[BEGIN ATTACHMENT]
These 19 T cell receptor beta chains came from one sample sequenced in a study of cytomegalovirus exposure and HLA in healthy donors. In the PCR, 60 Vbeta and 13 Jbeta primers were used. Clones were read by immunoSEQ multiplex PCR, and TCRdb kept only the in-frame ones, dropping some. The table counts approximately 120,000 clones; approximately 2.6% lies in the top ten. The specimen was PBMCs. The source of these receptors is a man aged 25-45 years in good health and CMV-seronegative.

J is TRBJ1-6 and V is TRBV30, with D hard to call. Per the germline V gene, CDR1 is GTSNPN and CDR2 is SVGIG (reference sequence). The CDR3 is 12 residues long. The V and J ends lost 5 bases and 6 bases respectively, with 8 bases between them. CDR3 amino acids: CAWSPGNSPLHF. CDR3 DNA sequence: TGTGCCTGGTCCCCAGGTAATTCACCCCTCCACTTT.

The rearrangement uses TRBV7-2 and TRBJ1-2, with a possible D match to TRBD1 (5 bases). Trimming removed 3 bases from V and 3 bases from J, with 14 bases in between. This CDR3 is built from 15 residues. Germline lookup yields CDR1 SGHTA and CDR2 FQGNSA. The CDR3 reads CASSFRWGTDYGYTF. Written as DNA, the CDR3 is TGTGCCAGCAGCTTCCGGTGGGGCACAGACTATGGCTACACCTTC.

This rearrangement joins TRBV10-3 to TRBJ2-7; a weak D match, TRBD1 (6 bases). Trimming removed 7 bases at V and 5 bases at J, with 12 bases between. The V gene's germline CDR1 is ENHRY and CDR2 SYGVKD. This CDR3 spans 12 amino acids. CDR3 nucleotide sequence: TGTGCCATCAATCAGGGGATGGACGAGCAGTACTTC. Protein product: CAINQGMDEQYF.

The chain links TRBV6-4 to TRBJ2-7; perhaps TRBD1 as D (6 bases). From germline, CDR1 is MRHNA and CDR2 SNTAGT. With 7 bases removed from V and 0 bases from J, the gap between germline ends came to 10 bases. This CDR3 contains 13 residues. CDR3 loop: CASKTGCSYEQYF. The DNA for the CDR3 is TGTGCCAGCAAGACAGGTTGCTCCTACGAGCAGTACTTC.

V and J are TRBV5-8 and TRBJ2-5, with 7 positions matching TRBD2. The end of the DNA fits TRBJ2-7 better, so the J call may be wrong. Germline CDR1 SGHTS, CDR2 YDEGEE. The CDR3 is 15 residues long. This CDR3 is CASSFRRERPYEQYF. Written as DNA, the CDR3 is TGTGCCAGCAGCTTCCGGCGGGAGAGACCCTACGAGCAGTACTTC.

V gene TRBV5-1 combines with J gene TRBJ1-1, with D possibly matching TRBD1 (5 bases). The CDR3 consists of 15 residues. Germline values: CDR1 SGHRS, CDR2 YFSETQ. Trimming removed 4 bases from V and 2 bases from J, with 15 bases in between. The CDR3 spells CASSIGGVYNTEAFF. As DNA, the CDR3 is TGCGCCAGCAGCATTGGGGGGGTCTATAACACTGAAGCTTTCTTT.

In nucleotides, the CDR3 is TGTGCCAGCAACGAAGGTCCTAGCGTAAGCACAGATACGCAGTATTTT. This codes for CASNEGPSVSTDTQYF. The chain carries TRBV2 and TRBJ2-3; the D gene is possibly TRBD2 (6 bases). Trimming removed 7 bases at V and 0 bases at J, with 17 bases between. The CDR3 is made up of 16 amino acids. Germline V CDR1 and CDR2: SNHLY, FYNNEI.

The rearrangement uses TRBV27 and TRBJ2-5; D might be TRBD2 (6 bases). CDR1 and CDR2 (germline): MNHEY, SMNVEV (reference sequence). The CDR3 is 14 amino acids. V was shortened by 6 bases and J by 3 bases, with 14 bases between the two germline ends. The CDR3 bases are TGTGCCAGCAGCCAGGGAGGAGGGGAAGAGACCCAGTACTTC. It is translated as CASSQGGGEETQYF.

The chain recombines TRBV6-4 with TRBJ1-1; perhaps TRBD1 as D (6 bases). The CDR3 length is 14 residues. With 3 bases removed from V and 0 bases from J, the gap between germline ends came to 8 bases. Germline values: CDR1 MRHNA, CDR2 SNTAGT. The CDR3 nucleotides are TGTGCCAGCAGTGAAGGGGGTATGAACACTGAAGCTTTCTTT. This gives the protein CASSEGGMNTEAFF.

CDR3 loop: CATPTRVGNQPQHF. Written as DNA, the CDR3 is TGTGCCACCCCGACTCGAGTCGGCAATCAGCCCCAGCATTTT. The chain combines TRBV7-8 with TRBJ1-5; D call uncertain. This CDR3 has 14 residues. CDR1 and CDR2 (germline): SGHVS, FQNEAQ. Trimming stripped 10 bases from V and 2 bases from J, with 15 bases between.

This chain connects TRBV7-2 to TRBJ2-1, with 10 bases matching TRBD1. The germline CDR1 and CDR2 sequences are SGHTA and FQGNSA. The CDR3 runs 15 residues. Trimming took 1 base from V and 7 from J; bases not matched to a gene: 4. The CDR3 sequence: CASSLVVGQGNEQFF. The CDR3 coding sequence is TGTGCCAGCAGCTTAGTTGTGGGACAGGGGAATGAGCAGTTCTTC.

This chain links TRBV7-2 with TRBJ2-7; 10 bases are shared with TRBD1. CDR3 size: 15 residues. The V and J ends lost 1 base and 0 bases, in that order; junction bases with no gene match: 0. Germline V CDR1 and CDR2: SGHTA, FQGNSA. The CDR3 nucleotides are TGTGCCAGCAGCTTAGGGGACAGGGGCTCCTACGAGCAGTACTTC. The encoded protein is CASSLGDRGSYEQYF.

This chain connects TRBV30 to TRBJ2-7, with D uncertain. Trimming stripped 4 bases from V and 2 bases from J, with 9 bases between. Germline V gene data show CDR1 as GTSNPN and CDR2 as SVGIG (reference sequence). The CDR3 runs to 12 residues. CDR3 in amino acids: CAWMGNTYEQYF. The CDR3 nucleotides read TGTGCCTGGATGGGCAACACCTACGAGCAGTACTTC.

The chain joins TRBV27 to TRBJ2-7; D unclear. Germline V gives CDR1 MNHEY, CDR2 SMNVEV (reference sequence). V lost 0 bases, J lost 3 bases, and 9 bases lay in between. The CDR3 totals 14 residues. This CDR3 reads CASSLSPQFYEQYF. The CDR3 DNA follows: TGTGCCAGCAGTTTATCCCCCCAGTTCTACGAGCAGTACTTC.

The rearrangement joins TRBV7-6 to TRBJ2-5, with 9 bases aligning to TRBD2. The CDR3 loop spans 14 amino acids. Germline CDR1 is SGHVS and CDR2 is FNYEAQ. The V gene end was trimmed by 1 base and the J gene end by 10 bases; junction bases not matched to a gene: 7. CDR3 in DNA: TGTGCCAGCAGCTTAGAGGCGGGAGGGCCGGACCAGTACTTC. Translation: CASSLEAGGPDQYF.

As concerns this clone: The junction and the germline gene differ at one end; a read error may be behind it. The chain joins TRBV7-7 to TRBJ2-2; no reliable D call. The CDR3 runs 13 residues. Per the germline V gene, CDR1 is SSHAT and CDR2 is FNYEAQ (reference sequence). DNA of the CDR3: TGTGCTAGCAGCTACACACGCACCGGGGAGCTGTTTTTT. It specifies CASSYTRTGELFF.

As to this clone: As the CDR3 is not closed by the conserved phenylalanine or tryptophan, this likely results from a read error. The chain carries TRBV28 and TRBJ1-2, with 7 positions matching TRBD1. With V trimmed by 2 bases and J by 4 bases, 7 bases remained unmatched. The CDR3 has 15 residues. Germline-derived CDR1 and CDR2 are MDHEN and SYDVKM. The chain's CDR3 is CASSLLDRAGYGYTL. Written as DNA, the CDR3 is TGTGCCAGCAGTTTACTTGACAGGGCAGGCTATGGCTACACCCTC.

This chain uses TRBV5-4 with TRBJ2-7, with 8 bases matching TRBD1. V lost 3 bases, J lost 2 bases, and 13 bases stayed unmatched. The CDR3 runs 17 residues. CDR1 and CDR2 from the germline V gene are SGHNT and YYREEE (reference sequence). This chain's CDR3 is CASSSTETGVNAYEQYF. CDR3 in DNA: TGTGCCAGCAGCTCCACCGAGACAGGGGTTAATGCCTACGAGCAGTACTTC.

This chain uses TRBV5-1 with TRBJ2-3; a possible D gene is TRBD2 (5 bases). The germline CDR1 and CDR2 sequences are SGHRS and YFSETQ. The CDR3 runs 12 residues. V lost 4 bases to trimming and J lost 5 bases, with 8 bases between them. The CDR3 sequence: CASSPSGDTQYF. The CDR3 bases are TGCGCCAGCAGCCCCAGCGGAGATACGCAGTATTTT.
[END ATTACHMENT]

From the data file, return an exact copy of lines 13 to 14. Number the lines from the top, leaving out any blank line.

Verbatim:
This chain links TRBV7-2 with TRBJ2-7; 10 bases are shared with TRBD1. CDR3 size: 15 residues. The V and J ends lost 1 base and 0 bases, in that order; junction bases with no gene match: 0. Germline V CDR1 and CDR2: SGHTA, FQGNSA. The CDR3 nucleotides are TGTGCCAGCAGCTTAGGGGACAGGGGCTCCTACGAGCAGTACTTC. The encoded protein is CASSLGDRGSYEQYF.

This chain connects TRBV30 to TRBJ2-7, with D uncertain. Trimming stripped 4 bases from V and 2 bases from J, with 9 bases between. Germline V gene data show CDR1 as GTSNPN and CDR2 as SVGIG (reference sequence). The CDR3 runs to 12 residues. CDR3 in amino acids: CAWMGNTYEQYF. The CDR3 nucleotides read TGTGCCTGGATGGGCAACACCTACGAGCAGTACTTC.